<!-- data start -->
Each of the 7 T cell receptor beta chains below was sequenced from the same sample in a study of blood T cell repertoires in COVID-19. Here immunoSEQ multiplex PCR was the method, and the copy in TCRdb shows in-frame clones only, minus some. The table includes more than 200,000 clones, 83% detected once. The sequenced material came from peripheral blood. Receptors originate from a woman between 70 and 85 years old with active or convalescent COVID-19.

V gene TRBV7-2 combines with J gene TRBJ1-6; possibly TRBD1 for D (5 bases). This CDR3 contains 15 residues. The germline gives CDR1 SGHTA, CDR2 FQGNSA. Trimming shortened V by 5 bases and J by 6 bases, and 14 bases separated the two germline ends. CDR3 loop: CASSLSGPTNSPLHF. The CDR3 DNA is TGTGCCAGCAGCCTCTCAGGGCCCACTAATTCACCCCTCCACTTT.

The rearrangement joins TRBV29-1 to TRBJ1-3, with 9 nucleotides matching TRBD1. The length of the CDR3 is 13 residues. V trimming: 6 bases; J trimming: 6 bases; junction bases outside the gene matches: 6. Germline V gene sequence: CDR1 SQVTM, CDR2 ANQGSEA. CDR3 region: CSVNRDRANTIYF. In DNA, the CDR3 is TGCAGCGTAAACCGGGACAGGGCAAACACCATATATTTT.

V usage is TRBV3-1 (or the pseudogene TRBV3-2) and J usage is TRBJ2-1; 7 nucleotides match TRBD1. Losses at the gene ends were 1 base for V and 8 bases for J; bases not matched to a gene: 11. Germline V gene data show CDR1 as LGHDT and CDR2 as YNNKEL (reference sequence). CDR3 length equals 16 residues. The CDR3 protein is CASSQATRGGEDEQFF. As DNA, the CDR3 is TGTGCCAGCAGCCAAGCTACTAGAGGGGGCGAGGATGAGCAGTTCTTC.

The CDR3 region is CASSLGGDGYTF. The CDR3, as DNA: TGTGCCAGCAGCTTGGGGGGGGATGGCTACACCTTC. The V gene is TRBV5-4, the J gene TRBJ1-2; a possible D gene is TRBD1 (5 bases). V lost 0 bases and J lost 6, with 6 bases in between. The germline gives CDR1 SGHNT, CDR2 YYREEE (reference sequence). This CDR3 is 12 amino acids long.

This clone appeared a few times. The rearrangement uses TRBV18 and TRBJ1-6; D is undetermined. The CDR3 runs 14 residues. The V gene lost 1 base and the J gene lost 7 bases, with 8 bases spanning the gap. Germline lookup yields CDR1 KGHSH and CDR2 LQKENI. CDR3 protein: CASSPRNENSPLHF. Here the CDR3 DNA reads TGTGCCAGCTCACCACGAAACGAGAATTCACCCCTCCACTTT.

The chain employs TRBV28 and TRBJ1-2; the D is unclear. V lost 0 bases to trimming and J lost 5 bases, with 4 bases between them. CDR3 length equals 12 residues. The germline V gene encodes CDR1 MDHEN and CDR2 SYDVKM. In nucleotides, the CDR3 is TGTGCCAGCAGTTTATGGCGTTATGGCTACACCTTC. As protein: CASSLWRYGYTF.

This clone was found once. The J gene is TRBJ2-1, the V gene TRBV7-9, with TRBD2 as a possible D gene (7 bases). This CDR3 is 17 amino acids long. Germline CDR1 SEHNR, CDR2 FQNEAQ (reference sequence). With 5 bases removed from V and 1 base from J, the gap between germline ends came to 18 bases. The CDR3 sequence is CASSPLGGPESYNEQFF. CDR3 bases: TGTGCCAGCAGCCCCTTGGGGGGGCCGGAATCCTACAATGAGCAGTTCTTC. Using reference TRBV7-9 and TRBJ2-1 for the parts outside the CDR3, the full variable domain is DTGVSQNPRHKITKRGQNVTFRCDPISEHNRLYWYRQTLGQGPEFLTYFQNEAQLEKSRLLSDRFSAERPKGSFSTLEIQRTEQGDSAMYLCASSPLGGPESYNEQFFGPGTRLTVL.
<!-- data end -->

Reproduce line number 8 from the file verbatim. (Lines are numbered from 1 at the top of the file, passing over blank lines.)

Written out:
This clone was found once. The J gene is TRBJ2-1, the V gene TRBV7-9, with TRBD2 as a possible D gene (7 bases). This CDR3 is 17 amino acids long. Germline CDR1 SEHNR, CDR2 FQNEAQ (reference sequence). With 5 bases removed from V and 1 base from J, the gap between germline ends came to 18 bases. The CDR3 sequence is CASSPLGGPESYNEQFF. CDR3 bases: TGTGCCAGCAGCCCCTTGGGGGGGCCGGAATCCTACAATGAGCAGTTCTTC. Using reference TRBV7-9 and TRBJ2-1 for the parts outside the CDR3, the full variable domain is DTGVSQNPRHKITKRGQNVTFRCDPISEHNRLYWYRQTLGQGPEFLTYFQNEAQLEKSRLLSDRFSAERPKGSFSTLEIQRTEQGDSAMYLCASSPLGGPESYNEQFFGPGTRLTVL.